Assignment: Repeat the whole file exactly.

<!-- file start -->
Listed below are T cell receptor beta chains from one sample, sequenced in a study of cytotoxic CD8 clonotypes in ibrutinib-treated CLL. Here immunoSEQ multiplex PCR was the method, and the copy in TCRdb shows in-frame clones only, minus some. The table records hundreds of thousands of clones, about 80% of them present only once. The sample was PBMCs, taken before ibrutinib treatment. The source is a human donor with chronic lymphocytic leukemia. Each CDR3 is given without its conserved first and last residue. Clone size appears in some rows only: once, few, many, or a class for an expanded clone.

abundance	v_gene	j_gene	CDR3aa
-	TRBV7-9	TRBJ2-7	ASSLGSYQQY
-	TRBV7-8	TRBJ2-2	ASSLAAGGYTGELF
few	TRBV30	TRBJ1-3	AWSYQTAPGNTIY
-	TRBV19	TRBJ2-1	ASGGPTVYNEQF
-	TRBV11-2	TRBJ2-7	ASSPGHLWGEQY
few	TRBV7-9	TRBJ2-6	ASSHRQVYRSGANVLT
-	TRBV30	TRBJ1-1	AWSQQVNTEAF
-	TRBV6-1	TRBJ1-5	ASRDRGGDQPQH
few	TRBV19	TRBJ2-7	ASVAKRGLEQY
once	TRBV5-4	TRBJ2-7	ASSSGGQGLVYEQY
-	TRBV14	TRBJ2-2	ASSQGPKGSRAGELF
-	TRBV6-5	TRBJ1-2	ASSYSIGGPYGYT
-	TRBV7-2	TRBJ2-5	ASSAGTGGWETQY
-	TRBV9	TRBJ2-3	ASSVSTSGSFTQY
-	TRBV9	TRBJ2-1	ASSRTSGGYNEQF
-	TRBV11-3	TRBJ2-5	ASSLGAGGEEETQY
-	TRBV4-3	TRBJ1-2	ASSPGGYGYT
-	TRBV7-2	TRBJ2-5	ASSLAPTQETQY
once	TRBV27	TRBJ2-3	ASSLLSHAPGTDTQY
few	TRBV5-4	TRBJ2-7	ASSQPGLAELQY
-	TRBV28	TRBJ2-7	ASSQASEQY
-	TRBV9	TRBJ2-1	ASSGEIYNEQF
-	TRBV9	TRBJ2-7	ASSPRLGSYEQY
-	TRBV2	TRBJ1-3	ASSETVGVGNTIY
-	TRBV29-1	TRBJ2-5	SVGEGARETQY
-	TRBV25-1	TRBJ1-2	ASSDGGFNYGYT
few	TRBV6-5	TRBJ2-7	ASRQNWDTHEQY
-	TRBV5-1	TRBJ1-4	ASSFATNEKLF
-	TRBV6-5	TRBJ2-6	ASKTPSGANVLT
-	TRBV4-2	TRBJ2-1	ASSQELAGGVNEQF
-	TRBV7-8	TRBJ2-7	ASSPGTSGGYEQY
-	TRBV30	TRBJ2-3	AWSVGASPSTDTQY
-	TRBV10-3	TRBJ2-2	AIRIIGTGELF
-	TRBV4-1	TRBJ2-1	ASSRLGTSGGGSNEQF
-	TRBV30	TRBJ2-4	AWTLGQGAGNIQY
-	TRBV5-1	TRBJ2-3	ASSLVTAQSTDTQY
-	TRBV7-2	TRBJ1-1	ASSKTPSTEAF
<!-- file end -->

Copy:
Listed below are T cell receptor beta chains from one sample, sequenced in a study of cytotoxic CD8 clonotypes in ibrutinib-treated CLL. Here immunoSEQ multiplex PCR was the method, and the copy in TCRdb shows in-frame clones only, minus some. The table records hundreds of thousands of clones, about 80% of them present only once. The sample was PBMCs, taken before ibrutinib treatment. The source is a human donor with chronic lymphocytic leukemia. Each CDR3 is given without its conserved first and last residue. Clone size appears in some rows only: once, few, many, or a class for an expanded clone.

abundance	v_gene	j_gene	CDR3aa
-	TRBV7-9	TRBJ2-7	ASSLGSYQQY
-	TRBV7-8	TRBJ2-2	ASSLAAGGYTGELF
few	TRBV30	TRBJ1-3	AWSYQTAPGNTIY
-	TRBV19	TRBJ2-1	ASGGPTVYNEQF
-	TRBV11-2	TRBJ2-7	ASSPGHLWGEQY
few	TRBV7-9	TRBJ2-6	ASSHRQVYRSGANVLT
-	TRBV30	TRBJ1-1	AWSQQVNTEAF
-	TRBV6-1	TRBJ1-5	ASRDRGGDQPQH
few	TRBV19	TRBJ2-7	ASVAKRGLEQY
once	TRBV5-4	TRBJ2-7	ASSSGGQGLVYEQY
-	TRBV14	TRBJ2-2	ASSQGPKGSRAGELF
-	TRBV6-5	TRBJ1-2	ASSYSIGGPYGYT
-	TRBV7-2	TRBJ2-5	ASSAGTGGWETQY
-	TRBV9	TRBJ2-3	ASSVSTSGSFTQY
-	TRBV9	TRBJ2-1	ASSRTSGGYNEQF
-	TRBV11-3	TRBJ2-5	ASSLGAGGEEETQY
-	TRBV4-3	TRBJ1-2	ASSPGGYGYT
-	TRBV7-2	TRBJ2-5	ASSLAPTQETQY
once	TRBV27	TRBJ2-3	ASSLLSHAPGTDTQY
few	TRBV5-4	TRBJ2-7	ASSQPGLAELQY
-	TRBV28	TRBJ2-7	ASSQASEQY
-	TRBV9	TRBJ2-1	ASSGEIYNEQF
-	TRBV9	TRBJ2-7	ASSPRLGSYEQY
-	TRBV2	TRBJ1-3	ASSETVGVGNTIY
-	TRBV29-1	TRBJ2-5	SVGEGARETQY
-	TRBV25-1	TRBJ1-2	ASSDGGFNYGYT
few	TRBV6-5	TRBJ2-7	ASRQNWDTHEQY
-	TRBV5-1	TRBJ1-4	ASSFATNEKLF
-	TRBV6-5	TRBJ2-6	ASKTPSGANVLT
-	TRBV4-2	TRBJ2-1	ASSQELAGGVNEQF
-	TRBV7-8	TRBJ2-7	ASSPGTSGGYEQY
-	TRBV30	TRBJ2-3	AWSVGASPSTDTQY
-	TRBV10-3	TRBJ2-2	AIRIIGTGELF
-	TRBV4-1	TRBJ2-1	ASSRLGTSGGGSNEQF
-	TRBV30	TRBJ2-4	AWTLGQGAGNIQY
-	TRBV5-1	TRBJ2-3	ASSLVTAQSTDTQY
-	TRBV7-2	TRBJ1-1	ASSKTPSTEAF